Protecting Snow Leopards in the Kyrgyz Ala-Too Range of the Tien Shan Mountains of Kyrgyzstan

Project location: Kyrgyzstan
Project start date: March 2017 - Project end date: February 2018
Project number: 2017-010
Beneficiary: Biosphere Expeditions

Listing it as Endangered, the IUCN estimates the current global snow leopard population at 4,000 – 6,000. According to recent estimates, around 250-500 snow leopards remain alive in Kyrgyzstan, the third most important country in terms of snow leopard numbers and conservation, after China and Mongolia, according to the IUCN. The goal of this project is to mitigate the biggest threat to wild snow leopard survival in Kyrgyzstan, namely human-wildlife conflict so that measurably more cats survive year-on-year. Biosphere Expeditions will achieve this goal with the help of a Nando and Elsa Peretti Foundation (NaEPF) grant, which will provide funds for research, community involvement and education, and by generating local income through nature-based responsible tourism.

Within the last a few decades, 50 to 80% of snow leopards in Kyrgyzstan have fallen victim to poaching and illegal trading. The Snow Leopard Survival Strategy identifies the following major threats for snow leopards in Kyrgyzstan as (1) reduction of natural prey due to illegal hunting, (2) poaching snow leopards for trade in hides or bones, (3) lack of trans-boundary cooperation, (4) military activity, and (5) human population growth or poverty. Within Kyrgyzstan, the Kyrgyz Ala-Too range has, next to Sarychat-Ertash State Nature Reserve (which is already covered by other conservation organisations), the best potential to make a significant impact on snow leopard conservation in the country. This grant will provide the necessary resources to grow current conservation efforts to an effective level of excellence. The end goal is a self-sustaining, community-driven snow leopard protection programme in the Kyrgyz Ala-Too range, which will make a significant contribution to global snow leopard survival and can act as a showcase for community-run species protection programmes that work well for both local people and wildlife.

In the portfolio for research & monitoring of the Global Snow Leopard & Ecosystem Protection Program (Bishkek 2013) the part referring to the Kyrgyz Republic emphasises the “(1) development and implementation of monitoring system for snow leopards and prey… (2) attracting experts; creation of a database platform. (3) Monitoring of snow leopard population. (4) Identify snow leopards with camera traps…” (page 33).  This task is set for the entire country. However, there are many gaps. One of them is the area of the Kyrgyz Ala-Too, which was last surveyed for snow leopard in the late 1980s. This previous research suggested the suitability of the area for sustaining snow leopards. However, more evidence is needed. This project will work fully in line with the Global Snow Leopard & Ecosystem Protection Program.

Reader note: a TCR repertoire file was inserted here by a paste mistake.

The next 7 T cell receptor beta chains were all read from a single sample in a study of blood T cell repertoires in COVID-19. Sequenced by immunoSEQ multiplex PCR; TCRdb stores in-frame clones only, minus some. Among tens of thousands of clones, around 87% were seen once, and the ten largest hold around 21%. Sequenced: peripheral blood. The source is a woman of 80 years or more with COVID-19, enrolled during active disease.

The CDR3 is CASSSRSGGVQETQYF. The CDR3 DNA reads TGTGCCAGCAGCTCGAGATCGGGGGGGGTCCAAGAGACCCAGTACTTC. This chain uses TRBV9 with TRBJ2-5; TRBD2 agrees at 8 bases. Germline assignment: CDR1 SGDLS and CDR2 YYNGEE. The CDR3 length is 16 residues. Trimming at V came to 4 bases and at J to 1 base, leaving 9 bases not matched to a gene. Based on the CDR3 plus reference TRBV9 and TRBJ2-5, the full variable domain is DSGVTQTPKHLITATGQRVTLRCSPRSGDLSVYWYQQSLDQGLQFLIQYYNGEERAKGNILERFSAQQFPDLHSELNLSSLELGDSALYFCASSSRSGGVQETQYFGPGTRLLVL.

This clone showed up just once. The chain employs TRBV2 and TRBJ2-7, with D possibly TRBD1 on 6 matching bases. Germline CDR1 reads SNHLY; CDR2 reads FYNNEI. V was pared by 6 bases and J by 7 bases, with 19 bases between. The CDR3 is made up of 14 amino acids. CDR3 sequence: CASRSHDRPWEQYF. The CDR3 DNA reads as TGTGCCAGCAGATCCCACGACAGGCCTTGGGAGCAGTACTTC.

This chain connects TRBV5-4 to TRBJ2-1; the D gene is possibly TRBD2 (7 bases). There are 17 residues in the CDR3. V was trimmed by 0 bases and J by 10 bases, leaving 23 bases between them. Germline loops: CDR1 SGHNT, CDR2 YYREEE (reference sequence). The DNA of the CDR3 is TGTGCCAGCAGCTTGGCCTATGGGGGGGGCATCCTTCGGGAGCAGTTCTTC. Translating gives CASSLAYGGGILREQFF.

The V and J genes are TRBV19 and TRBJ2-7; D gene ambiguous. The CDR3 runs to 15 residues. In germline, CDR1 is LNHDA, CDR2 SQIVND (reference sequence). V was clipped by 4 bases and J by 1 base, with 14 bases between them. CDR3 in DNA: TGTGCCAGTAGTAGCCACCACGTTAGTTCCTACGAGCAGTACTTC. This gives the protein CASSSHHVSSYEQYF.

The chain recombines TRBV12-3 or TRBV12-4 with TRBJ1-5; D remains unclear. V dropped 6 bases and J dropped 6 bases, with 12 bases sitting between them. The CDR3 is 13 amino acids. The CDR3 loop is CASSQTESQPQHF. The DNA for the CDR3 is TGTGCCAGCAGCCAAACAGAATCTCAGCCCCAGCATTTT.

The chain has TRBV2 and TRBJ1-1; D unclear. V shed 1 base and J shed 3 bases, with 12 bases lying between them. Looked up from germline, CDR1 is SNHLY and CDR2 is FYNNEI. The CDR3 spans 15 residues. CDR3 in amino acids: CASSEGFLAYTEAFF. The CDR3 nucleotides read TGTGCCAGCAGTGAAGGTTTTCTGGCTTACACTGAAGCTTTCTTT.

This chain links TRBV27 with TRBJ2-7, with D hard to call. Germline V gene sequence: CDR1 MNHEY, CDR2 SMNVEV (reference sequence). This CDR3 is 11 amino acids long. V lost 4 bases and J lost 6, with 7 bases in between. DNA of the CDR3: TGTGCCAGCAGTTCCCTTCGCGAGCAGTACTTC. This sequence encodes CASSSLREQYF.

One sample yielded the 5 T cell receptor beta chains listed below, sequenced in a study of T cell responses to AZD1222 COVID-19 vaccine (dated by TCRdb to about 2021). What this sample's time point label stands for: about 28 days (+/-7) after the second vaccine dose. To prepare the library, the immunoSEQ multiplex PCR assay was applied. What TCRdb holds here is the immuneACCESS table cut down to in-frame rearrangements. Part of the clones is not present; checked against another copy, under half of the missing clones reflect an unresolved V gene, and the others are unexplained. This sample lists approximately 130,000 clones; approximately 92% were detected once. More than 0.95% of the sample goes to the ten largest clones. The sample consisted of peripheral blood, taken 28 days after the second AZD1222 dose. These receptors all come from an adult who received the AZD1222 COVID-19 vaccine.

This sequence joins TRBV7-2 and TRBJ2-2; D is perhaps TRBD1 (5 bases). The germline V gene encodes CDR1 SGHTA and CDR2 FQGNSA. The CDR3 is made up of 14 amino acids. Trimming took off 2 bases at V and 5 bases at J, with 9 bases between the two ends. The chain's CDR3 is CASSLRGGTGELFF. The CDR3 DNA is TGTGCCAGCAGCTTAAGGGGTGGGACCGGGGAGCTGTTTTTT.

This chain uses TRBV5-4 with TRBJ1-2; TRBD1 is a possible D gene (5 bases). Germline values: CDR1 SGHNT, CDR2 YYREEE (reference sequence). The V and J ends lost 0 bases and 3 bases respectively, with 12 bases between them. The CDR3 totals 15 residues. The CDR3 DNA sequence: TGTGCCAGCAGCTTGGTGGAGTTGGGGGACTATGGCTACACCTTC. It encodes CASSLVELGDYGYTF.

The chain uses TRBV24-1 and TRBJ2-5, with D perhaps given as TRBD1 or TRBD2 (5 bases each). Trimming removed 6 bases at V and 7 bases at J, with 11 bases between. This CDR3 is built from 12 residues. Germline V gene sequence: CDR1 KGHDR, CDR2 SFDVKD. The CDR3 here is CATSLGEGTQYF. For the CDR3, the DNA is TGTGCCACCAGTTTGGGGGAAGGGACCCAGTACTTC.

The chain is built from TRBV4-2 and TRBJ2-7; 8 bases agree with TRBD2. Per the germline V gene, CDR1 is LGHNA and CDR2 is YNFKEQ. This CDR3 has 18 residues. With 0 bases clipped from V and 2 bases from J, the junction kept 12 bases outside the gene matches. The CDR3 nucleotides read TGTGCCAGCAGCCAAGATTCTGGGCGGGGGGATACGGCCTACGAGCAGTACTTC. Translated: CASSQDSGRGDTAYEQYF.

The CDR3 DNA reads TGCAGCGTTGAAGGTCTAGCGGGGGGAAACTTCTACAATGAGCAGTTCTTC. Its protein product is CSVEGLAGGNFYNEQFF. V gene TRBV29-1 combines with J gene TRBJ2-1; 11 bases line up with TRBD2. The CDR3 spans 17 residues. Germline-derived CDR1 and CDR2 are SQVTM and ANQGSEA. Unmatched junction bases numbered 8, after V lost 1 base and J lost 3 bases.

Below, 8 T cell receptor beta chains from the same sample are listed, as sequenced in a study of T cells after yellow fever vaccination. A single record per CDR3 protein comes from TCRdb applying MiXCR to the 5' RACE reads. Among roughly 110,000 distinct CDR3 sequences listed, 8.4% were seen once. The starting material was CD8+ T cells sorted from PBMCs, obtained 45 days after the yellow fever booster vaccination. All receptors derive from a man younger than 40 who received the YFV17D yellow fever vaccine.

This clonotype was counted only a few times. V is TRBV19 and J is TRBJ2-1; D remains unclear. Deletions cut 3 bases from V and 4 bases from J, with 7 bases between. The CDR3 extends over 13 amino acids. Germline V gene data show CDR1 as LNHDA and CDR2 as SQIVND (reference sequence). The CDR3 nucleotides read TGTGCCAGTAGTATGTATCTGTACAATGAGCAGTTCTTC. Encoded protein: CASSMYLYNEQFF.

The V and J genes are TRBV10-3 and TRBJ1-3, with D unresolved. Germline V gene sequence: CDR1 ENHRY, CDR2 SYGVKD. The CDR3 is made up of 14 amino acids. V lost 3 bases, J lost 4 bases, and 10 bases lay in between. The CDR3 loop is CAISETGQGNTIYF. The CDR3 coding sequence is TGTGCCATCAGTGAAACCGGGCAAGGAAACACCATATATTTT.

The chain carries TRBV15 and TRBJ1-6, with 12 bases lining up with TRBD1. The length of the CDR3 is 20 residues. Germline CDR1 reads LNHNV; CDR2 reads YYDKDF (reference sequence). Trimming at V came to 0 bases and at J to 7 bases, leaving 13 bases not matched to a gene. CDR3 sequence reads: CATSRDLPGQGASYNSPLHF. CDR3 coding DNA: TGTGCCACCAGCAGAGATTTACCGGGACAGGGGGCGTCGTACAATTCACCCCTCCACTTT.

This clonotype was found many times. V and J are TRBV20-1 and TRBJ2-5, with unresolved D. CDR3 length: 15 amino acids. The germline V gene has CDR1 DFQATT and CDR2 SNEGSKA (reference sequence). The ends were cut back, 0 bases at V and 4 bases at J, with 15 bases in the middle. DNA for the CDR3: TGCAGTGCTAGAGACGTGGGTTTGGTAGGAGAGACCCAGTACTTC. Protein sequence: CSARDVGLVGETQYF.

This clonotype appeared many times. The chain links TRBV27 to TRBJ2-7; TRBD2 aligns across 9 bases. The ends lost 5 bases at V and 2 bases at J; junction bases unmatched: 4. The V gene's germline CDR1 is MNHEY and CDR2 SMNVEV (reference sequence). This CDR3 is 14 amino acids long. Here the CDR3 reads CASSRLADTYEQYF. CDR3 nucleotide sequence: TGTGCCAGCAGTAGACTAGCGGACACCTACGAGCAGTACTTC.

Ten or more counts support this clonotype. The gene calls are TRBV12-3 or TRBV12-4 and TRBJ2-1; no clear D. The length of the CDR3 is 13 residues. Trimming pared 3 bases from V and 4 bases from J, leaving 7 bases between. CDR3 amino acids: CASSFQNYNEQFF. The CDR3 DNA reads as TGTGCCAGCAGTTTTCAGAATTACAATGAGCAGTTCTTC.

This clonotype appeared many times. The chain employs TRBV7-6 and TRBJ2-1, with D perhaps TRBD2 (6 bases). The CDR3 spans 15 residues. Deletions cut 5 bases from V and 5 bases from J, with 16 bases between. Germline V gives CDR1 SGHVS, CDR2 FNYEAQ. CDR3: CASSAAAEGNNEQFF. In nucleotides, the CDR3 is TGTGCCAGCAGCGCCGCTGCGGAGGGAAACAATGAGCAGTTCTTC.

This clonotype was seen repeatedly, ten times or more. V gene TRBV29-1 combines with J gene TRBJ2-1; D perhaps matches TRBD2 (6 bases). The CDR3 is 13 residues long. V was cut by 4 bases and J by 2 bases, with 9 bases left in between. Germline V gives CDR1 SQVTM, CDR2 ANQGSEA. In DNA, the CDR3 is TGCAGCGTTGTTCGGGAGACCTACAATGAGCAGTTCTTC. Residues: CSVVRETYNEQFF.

Biosphere Expeditions’ partner on the ground in Kyrgyzstan is NABU (and its anti-poaching patrol ‘Gruppa Bars’ = group snow leopard). NABU is one of Germany’s biggest nature conservation organisations. Its project office in Kyrgyzstan, whose main aim is snow leopard protection, has been active in the country since 2005 with 20+ staff year-round.

This project, which received a grant from the Nando and Elsa Peretti Foundation, addresses a highly significant killer of wildlife and biodiversity, namely human-wildlife conflict. Using SMART criteria, the project is also highly significant because it is:

Specific: This is a very defined project to research snow leopard ecology and numbers with the specific aim of converting technical research results into a sound, much-needed and –wanted, self-sustaining and –funded community-based conservation programme.

Measurable: The research element can be measured by the output of scientific research reports and publications in the literature, as well as the publication of fact-based, realistic and achievable recommendations and conservation actions. The community element can be measured by the establishment of community patrols and champions, by the research data the patrols will gather on snow leopard numbers and survival, and by a reduction in poaching and therefore continued snow leopard presence in the area. The success of the community outreach and incentives element can be measured by the establishment of a self-sustaining and –financing community-based snow leopard conservation programme based on responsible tourism income and the fact that snow leopards survive in the area. Finally, production and dissemination of educational materials to the community can be measured too, as well as capacity-building with local biologists by hosting and training them on the research expedition. The ultimate measurement is a reduction in human-wildlife conflict, namely in the number of snow leopards killed within the research area.

Attainable: Biosphere Expeditions has a proven track record of applied research for successful conservation outcomes, as well as educational activities in human-wildlife conflict mitigation across the globe (see The overseeing local scientists Dr Volodymyr Tytar has a professional career background in snow leopard conservation and a proven history of establishing community-based conservation programmes.

Relevant: This grant application is made with the full backing of the local herder community, as well as key players in snow leopard research & conservation in Kyrgyzstan.

Time-bound: This is a very specific project, which will start in spring 2017 and run for one year. Full research and grant reports will be submitted to show specific outcomes of the project. 

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